By using this site, you agree to our updated Privacy Policy and our Terms of Use. Manage your Cookies Settings.
446,305 Members | 1,657 Online
Bytes IT Community
+ Ask a Question
Need help? Post your question and get tips & solutions from a community of 446,305 IT Pros & Developers. It's quick & easy.

polymorphic call in abstract class's constructor

P: n/a
Is it possible to have the constructor in an interface call member functions
polymorphically? For instance:
==============================
// INTERFACE CLASS
class SomeInterface {
public:
virtual void foo()=0;
SomeInterface() { foo();}
};

// DERIVED CLASS
class Widget: public SomeInterface {
public:
void foo() { std::cout << "I am the widget" ;}
Widget(): SomeInterface() {};
};

//
int main() {
Widget w;
return 0;
}
================================
well, the compiler complains that there is no implementation for
"bla bla SomeInterface::foo()" (of course there isn't!)...

greetings,
levant.
Jul 22 '05 #1
Share this Question
Share on Google+
5 Replies


P: n/a
"S. Levent Yilmaz" <sl**@pitt.edu> wrote...
Is it possible to have the constructor in an interface call member functions polymorphically?


No. Any call to a virtual function in a constructor (or destructor)
body is resolved statically, not polymorphically.

Victor
Jul 22 '05 #2

P: n/a

"S. Levent Yilmaz" <sl**@pitt.edu> wrote in message news:bq**********@usenet01.srv.cis.pitt.edu...
Is it possible to have the constructor in an interface call member functions
polymorphically? For instance:


No. You have two issues.

First, it's undefined behavior to make a virtual call to a pure virtual function in the
constructor or destructor.

Second, even if the function wasn't pure (just virtual), the overrider is selected
on the basis of the class for the constructor being run, not the most derived being
constructed. If Someinterface::foo() was just (non-pure) virtual, it's constructor
would call Somerinterface::foo() not WIdget::foo();
Jul 22 '05 #3

P: n/a
Ron Natalie wrote:
No. You have two issues.First, it's undefined behavior to make a virtual call to a pure virtual function in the constructor or destructor.


Indeed, I needed to implement such a behaviour:
- All derived classes carry out certain common operations during
construction
- These common operations are "similar" but not identical, and must be
defined in the particular derived class.

For example (a working version):

class Interface {
virtual void foo1() = 0;
virtual void foo2() = 0;
void foo3() = 0;
};

class Derived1: public Interface {
/* implement all pure virtuals */
Derived1 {
foo1(); foo2() ; foo3();
// do other stuff
}
};

class Derived2: public Interface {
/* implement all pure virtuals */
Derived2 {
foo1(); foo2() ; foo3();
// do other stuff
}
};
/* etc.... */
Well, instead of doing as above, I thought it would be neater to call all
these routine tasks (the foo's) automatically from a single place (Base
class's constructor would be a nice candidate but apparently it is not
working) and thereby guarantee that these routines are carried out for every
derived class.

So is there a neater way?

levent.
Jul 22 '05 #4

P: n/a

"S. Levent Yilmaz" <sl**@pitt.edu> wrote in message news:bq**********@usenet01.srv.cis.pitt.edu...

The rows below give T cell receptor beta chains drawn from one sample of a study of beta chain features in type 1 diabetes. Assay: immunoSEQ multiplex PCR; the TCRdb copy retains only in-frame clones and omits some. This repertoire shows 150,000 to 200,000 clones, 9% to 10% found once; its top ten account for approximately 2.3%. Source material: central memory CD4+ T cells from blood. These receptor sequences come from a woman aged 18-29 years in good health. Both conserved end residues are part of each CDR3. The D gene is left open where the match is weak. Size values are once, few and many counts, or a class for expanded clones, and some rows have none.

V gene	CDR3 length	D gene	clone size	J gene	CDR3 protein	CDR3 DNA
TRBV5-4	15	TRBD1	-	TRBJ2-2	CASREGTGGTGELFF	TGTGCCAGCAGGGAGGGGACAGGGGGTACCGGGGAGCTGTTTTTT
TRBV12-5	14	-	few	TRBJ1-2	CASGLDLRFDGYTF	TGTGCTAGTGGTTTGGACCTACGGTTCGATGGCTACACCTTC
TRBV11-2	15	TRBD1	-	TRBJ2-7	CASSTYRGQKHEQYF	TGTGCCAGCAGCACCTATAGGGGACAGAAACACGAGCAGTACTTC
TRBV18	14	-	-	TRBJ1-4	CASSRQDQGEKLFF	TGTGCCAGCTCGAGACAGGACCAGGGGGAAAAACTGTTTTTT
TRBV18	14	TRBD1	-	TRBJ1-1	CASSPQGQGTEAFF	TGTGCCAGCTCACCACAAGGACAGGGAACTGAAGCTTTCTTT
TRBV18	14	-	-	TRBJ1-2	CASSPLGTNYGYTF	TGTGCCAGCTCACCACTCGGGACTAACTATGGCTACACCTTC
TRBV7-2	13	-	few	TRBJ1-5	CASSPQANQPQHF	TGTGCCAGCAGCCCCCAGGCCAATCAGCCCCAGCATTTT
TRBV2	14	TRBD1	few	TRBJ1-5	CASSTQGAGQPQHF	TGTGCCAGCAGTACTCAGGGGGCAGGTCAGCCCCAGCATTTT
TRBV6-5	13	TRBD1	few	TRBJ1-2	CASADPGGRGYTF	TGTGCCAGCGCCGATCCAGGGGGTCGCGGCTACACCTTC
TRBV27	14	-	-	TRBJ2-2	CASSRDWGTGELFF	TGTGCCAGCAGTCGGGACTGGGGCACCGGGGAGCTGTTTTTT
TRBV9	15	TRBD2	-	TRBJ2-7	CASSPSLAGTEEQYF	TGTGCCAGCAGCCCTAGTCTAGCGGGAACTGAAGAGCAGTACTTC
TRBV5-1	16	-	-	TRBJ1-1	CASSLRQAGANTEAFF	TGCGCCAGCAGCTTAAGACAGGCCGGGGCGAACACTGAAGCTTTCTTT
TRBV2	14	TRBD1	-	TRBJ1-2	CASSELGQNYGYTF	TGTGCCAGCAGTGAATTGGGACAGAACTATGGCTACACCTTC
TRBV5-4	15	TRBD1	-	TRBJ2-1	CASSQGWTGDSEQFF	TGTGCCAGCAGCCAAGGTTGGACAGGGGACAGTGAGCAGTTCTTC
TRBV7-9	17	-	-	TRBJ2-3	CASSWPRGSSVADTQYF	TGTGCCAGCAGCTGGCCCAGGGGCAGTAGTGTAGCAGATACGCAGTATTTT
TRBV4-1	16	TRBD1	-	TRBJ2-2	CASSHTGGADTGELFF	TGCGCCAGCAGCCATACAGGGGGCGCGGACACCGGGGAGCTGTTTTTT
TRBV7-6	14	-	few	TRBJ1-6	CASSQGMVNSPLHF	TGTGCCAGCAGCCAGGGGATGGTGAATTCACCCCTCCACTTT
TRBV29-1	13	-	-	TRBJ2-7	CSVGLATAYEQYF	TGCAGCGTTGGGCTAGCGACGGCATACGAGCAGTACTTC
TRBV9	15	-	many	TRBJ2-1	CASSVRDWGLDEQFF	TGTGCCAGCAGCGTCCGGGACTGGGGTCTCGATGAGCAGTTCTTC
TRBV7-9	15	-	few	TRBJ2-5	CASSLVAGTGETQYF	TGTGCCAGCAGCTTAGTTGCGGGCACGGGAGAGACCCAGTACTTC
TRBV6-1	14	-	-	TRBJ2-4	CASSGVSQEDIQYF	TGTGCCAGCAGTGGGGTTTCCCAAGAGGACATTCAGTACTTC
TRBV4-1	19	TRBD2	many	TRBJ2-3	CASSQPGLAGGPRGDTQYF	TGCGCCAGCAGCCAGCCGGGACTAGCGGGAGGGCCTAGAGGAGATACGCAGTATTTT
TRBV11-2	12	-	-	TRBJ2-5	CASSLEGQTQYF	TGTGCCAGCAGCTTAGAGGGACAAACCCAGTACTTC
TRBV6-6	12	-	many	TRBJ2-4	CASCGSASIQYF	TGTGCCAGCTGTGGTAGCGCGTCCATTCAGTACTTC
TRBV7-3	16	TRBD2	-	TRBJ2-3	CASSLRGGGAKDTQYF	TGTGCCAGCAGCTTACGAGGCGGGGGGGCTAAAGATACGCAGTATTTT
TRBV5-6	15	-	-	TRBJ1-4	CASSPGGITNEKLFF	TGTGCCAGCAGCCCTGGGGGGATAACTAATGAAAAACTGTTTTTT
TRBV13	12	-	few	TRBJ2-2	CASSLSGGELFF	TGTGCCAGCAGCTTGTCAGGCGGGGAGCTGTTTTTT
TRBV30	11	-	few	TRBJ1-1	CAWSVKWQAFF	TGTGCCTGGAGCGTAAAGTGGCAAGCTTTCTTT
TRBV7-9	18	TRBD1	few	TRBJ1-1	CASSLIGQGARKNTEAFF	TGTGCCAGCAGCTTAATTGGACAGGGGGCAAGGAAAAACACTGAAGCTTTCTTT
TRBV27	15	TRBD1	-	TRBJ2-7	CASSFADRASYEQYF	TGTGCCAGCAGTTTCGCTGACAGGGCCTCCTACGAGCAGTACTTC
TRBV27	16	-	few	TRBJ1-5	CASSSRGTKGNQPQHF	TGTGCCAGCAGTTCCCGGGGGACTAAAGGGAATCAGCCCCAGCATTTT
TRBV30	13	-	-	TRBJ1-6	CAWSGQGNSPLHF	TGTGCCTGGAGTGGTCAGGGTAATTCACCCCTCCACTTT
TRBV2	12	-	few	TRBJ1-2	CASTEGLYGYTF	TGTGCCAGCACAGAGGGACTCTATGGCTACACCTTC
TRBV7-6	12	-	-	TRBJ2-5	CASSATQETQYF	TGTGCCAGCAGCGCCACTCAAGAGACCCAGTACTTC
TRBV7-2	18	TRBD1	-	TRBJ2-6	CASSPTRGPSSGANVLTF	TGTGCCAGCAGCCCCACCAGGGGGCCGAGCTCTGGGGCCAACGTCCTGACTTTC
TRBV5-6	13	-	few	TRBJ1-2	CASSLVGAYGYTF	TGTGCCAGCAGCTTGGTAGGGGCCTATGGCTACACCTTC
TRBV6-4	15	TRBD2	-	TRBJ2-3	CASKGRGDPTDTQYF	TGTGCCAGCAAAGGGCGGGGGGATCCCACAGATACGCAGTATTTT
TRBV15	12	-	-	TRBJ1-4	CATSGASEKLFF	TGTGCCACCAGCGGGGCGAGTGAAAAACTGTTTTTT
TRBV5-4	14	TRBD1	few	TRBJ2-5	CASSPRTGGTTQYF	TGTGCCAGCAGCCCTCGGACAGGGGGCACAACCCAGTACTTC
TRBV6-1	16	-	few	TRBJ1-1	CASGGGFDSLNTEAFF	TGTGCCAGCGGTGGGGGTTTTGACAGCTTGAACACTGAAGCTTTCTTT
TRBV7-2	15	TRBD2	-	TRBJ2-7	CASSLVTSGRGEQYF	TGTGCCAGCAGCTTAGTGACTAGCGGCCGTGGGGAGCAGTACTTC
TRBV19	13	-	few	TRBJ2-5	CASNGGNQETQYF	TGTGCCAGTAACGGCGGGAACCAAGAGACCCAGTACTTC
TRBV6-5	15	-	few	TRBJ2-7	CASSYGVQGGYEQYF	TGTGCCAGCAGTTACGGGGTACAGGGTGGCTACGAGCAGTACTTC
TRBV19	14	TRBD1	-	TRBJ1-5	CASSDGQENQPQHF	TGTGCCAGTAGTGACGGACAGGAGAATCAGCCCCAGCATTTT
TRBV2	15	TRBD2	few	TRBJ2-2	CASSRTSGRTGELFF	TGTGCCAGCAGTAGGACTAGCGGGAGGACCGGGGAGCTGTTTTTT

Ron Natalie wrote:
No. You have two issues.First, it's undefined behavior to make a virtual call to a pure virtual function in the constructor or destructor.


Indeed, I needed to implement such a behaviour:
- All derived classes carry out certain common operations during
construction
- These common operations are "similar" but not identical, and must be
defined in the particular derived class.


If I understand you correctly, you can do the following:

class Interface {
virtual void foo1() = 0;
...
void DoFoos() {
foo1(); foo2(); foo3();
}
};

class Derived1 : public Interface {
Derived1() {
DoFoos();
};
void foo1() { ... }
};

Here you are OK, DoFoos() is called in the context of Derived1's constructor
so the Derived1::foo1() is called. It's defined behavior as long as Derived1
is no longer abstract.
Jul 22 '05 #5

P: n/a

"Ron Natalie" <ro*@sensor.com> skrev i en meddelelse
news:3f*********************@news.newshosting.com. ..

"S. Levent Yilmaz" <sl**@pitt.edu> wrote in message news:bq**********@usenet01.srv.cis.pitt.edu...
Ron Natalie wrote:
> No. You have two issues.First, it's undefined behavior to make a
virtual call to a pure virtual function in the
> constructor or destructor.


Indeed, I needed to implement such a behaviour:
- All derived classes carry out certain common operations during
construction
- These common operations are "similar" but not identical, and must be defined in the particular derived class.


If I understand you correctly, you can do the following:

class Interface {
virtual void foo1() = 0;
...
void DoFoos() {
foo1(); foo2(); foo3();
}
};

class Derived1 : public Interface {
Derived1() {
DoFoos();
};
void foo1() { ... }
};

Here you are OK, DoFoos() is called in the context of Derived1's

constructor so the Derived1::foo1() is called. It's defined behavior as long as Derived1 is no longer abstract.

You can, but the problem here is if you introduce a class that is derived
once again:

class Derived2: public Derived1 { ...}

Here the OP wants foo1, foo2 and foo3 of Derived1 called and this is not
going to happen.
A solution just popping up in my head is to use a template class like this:

template< class doubleconstruct >
class IMPL: public doubleconstruct
{
IMPL(): doubleconstruct() { foo1(); foo2(); foo3();}
};

(With some extra sugar if anything more than the empty constructor is
needed)

Kind regards
Peter Koch Larsen
Jul 22 '05 #6

This discussion thread is closed

Replies have been disabled for this discussion.